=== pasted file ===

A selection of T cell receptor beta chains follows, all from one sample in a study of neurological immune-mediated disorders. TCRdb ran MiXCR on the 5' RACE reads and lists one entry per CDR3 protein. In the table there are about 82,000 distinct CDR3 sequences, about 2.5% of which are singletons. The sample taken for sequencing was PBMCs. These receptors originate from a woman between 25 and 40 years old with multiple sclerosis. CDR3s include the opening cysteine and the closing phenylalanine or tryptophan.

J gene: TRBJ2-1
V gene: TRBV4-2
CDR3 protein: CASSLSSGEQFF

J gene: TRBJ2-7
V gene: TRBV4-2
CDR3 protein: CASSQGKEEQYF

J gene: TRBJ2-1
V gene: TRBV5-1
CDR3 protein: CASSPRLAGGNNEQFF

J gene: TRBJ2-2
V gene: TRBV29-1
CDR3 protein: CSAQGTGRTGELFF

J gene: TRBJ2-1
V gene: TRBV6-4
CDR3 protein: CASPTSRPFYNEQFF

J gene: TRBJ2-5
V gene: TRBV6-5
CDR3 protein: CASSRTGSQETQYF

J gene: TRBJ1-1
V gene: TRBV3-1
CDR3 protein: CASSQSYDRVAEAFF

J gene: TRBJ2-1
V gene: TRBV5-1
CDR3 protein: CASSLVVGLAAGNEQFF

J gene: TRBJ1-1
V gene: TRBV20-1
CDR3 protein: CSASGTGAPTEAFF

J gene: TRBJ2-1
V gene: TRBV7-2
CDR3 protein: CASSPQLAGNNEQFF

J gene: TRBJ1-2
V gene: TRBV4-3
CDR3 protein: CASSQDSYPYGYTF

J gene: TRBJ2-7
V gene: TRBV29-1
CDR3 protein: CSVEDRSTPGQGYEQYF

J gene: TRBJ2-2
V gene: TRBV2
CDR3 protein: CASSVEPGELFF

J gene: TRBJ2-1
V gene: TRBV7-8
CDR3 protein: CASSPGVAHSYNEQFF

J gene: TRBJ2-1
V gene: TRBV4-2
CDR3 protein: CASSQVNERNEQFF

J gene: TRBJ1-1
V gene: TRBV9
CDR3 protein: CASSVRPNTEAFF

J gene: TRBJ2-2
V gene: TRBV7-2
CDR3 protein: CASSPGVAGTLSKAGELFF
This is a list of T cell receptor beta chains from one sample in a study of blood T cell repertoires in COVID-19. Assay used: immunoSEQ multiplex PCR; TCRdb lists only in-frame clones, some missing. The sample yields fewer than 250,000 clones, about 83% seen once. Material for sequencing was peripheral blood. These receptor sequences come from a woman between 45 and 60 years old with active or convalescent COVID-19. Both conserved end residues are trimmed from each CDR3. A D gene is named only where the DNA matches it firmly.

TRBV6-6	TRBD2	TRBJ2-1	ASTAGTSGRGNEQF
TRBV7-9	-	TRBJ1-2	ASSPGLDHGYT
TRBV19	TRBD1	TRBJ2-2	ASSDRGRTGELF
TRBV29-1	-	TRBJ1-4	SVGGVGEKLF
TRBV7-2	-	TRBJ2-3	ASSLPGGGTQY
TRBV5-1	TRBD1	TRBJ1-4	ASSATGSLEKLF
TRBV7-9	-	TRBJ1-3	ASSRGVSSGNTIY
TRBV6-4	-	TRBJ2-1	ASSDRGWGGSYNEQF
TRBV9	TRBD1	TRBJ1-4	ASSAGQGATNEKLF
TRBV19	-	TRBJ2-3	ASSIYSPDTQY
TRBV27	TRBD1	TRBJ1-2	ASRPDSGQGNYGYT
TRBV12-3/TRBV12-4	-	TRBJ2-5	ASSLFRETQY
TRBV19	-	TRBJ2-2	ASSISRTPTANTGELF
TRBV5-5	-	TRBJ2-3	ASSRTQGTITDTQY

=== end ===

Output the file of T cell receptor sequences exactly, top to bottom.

A selection of T cell receptor beta chains follows, all from one sample in a study of neurological immune-mediated disorders. TCRdb ran MiXCR on the 5' RACE reads and lists one entry per CDR3 protein. In the table there are about 82,000 distinct CDR3 sequences, about 2.5% of which are singletons. The sample taken for sequencing was PBMCs. These receptors originate from a woman between 25 and 40 years old with multiple sclerosis. CDR3s include the opening cysteine and the closing phenylalanine or tryptophan.

J gene: TRBJ2-1
V gene: TRBV4-2
CDR3 protein: CASSLSSGEQFF

J gene: TRBJ2-7
V gene: TRBV4-2
CDR3 protein: CASSQGKEEQYF

J gene: TRBJ2-1
V gene: TRBV5-1
CDR3 protein: CASSPRLAGGNNEQFF

J gene: TRBJ2-2
V gene: TRBV29-1
CDR3 protein: CSAQGTGRTGELFF

J gene: TRBJ2-1
V gene: TRBV6-4
CDR3 protein: CASPTSRPFYNEQFF

J gene: TRBJ2-5
V gene: TRBV6-5
CDR3 protein: CASSRTGSQETQYF

J gene: TRBJ1-1
V gene: TRBV3-1
CDR3 protein: CASSQSYDRVAEAFF

J gene: TRBJ2-1
V gene: TRBV5-1
CDR3 protein: CASSLVVGLAAGNEQFF

J gene: TRBJ1-1
V gene: TRBV20-1
CDR3 protein: CSASGTGAPTEAFF

J gene: TRBJ2-1
V gene: TRBV7-2
CDR3 protein: CASSPQLAGNNEQFF

J gene: TRBJ1-2
V gene: TRBV4-3
CDR3 protein: CASSQDSYPYGYTF

J gene: TRBJ2-7
V gene: TRBV29-1
CDR3 protein: CSVEDRSTPGQGYEQYF

J gene: TRBJ2-2
V gene: TRBV2
CDR3 protein: CASSVEPGELFF

J gene: TRBJ2-1
V gene: TRBV7-8
CDR3 protein: CASSPGVAHSYNEQFF

J gene: TRBJ2-1
V gene: TRBV4-2
CDR3 protein: CASSQVNERNEQFF

J gene: TRBJ1-1
V gene: TRBV9
CDR3 protein: CASSVRPNTEAFF

J gene: TRBJ2-2
V gene: TRBV7-2
CDR3 protein: CASSPGVAGTLSKAGELFF
This is a list of T cell receptor beta chains from one sample in a study of blood T cell repertoires in COVID-19. Assay used: immunoSEQ multiplex PCR; TCRdb lists only in-frame clones, some missing. The sample yields fewer than 250,000 clones, about 83% seen once. Material for sequencing was peripheral blood. These receptor sequences come from a woman between 45 and 60 years old with active or convalescent COVID-19. Both conserved end residues are trimmed from each CDR3. A D gene is named only where the DNA matches it firmly.

TRBV6-6	TRBD2	TRBJ2-1	ASTAGTSGRGNEQF
TRBV7-9	-	TRBJ1-2	ASSPGLDHGYT
TRBV19	TRBD1	TRBJ2-2	ASSDRGRTGELF
TRBV29-1	-	TRBJ1-4	SVGGVGEKLF
TRBV7-2	-	TRBJ2-3	ASSLPGGGTQY
TRBV5-1	TRBD1	TRBJ1-4	ASSATGSLEKLF
TRBV7-9	-	TRBJ1-3	ASSRGVSSGNTIY
TRBV6-4	-	TRBJ2-1	ASSDRGWGGSYNEQF
TRBV9	TRBD1	TRBJ1-4	ASSAGQGATNEKLF
TRBV19	-	TRBJ2-3	ASSIYSPDTQY
TRBV27	TRBD1	TRBJ1-2	ASRPDSGQGNYGYT
TRBV12-3/TRBV12-4	-	TRBJ2-5	ASSLFRETQY
TRBV19	-	TRBJ2-2	ASSISRTPTANTGELF
TRBV5-5	-	TRBJ2-3	ASSRTQGTITDTQY